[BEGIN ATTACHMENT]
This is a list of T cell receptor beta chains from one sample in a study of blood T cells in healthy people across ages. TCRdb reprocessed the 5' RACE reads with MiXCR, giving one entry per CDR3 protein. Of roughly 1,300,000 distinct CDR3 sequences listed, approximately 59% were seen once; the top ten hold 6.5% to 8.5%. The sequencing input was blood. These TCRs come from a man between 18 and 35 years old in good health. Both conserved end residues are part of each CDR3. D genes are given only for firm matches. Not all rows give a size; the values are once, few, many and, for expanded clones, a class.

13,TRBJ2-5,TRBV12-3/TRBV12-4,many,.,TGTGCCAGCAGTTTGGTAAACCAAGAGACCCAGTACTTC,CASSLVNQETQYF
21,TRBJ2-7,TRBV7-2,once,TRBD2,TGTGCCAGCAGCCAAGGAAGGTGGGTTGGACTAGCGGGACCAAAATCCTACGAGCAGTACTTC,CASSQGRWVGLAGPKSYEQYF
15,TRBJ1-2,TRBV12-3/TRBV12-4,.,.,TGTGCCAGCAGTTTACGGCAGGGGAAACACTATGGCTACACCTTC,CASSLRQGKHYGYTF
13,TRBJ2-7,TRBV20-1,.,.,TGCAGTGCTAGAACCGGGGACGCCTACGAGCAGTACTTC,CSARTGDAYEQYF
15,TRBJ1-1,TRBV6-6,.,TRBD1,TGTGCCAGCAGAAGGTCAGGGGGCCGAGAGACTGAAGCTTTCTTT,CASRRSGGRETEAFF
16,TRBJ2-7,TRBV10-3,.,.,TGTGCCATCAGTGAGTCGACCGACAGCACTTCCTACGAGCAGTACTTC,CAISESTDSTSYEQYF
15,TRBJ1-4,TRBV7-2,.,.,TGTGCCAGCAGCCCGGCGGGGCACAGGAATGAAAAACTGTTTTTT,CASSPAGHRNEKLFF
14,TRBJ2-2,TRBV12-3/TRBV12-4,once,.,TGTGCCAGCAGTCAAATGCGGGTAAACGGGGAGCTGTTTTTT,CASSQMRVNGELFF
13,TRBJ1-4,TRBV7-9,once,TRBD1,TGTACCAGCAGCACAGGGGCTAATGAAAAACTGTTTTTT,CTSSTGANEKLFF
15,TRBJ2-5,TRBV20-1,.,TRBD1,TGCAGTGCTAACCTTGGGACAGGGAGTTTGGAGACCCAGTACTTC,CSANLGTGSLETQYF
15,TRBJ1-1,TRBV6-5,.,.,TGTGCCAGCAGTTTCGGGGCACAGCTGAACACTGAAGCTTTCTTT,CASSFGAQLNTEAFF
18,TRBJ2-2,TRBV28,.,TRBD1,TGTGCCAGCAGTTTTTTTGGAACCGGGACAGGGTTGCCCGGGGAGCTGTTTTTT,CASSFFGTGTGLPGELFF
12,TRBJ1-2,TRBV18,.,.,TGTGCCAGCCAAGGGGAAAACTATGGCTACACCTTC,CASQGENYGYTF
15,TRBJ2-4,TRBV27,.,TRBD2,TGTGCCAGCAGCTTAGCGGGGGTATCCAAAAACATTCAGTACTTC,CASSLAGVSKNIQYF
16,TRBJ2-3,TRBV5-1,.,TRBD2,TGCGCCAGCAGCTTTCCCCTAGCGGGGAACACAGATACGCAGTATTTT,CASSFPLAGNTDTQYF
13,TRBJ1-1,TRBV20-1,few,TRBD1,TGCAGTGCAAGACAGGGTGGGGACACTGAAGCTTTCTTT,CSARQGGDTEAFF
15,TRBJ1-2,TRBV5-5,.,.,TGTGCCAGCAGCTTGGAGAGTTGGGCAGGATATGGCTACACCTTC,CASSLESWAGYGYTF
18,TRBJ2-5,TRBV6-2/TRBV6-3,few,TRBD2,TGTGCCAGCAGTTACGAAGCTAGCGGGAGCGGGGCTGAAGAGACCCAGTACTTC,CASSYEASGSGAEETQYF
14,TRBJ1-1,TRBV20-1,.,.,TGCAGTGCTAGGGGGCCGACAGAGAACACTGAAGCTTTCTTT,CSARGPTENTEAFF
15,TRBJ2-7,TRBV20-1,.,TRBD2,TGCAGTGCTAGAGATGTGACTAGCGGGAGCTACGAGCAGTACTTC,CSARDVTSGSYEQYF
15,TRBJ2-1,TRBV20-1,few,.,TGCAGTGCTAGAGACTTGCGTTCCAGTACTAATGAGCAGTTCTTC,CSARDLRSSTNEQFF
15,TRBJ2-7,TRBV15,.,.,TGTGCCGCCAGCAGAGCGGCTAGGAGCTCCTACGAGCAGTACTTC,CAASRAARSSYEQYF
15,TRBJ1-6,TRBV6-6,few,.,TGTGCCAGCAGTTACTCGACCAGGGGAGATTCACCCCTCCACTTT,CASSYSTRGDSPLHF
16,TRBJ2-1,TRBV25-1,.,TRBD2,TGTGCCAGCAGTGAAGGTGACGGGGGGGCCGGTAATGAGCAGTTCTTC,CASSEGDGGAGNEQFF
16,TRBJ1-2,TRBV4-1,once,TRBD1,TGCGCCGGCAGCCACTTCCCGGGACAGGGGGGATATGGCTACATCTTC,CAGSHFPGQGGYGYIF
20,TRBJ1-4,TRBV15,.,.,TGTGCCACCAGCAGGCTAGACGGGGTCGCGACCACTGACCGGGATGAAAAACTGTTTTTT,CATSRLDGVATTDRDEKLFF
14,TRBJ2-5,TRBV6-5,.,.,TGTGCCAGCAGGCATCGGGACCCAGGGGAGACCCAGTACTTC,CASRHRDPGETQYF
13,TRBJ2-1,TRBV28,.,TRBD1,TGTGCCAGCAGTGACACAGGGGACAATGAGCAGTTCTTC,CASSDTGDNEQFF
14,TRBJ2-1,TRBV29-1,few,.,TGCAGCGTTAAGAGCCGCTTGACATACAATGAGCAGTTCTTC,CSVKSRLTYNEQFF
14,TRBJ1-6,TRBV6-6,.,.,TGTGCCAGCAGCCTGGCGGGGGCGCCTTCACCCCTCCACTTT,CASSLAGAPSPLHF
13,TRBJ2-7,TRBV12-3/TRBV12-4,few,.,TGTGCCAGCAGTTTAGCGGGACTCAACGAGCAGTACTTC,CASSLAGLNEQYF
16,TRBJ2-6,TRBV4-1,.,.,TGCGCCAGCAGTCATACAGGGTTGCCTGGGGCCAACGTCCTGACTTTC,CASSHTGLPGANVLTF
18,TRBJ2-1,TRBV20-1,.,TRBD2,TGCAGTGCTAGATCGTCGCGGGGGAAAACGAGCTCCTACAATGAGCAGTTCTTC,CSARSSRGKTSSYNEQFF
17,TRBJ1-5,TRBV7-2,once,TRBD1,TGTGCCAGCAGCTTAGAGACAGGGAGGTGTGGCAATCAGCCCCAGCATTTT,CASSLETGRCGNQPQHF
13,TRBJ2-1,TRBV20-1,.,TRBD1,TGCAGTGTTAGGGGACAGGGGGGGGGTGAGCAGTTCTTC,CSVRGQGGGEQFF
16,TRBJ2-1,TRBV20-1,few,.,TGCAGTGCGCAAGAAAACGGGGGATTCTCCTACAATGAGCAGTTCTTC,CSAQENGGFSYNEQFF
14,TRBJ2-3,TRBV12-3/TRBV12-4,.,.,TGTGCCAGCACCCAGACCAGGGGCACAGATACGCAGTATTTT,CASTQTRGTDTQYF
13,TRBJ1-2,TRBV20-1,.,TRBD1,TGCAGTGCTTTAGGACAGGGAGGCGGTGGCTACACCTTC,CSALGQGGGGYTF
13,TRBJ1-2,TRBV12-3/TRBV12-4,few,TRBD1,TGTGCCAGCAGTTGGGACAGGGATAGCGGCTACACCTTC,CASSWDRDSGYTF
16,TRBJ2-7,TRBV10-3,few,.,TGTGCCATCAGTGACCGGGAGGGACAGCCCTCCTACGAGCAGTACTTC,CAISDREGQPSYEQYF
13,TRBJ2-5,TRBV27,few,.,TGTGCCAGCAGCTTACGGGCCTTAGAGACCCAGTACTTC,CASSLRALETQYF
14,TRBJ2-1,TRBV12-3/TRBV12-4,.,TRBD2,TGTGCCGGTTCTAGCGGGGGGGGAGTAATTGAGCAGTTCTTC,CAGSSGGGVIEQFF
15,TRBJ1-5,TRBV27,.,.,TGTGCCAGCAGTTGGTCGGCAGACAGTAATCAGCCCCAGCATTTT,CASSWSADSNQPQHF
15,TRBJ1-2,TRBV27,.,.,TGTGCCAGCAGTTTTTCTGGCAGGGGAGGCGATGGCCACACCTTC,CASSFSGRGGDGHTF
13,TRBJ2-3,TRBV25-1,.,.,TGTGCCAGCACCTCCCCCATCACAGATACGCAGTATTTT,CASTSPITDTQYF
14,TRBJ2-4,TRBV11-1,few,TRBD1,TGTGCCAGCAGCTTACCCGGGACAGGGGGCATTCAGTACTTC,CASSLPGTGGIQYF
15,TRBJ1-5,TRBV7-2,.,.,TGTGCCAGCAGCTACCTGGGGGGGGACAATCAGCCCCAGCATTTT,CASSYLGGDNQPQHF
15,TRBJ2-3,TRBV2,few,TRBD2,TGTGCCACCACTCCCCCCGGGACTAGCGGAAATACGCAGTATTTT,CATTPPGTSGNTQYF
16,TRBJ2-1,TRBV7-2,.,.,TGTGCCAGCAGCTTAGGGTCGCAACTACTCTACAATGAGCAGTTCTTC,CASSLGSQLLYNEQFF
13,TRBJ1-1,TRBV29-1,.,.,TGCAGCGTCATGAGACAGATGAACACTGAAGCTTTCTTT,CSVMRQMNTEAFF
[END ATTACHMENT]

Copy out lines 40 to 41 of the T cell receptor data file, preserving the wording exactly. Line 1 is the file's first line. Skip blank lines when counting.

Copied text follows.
13,TRBJ1-2,TRBV12-3/TRBV12-4,few,TRBD1,TGTGCCAGCAGTTGGGACAGGGATAGCGGCTACACCTTC,CASSWDRDSGYTF
16,TRBJ2-7,TRBV10-3,few,.,TGTGCCATCAGTGACCGGGAGGGACAGCCCTCCTACGAGCAGTACTTC,CAISDREGQPSYEQYF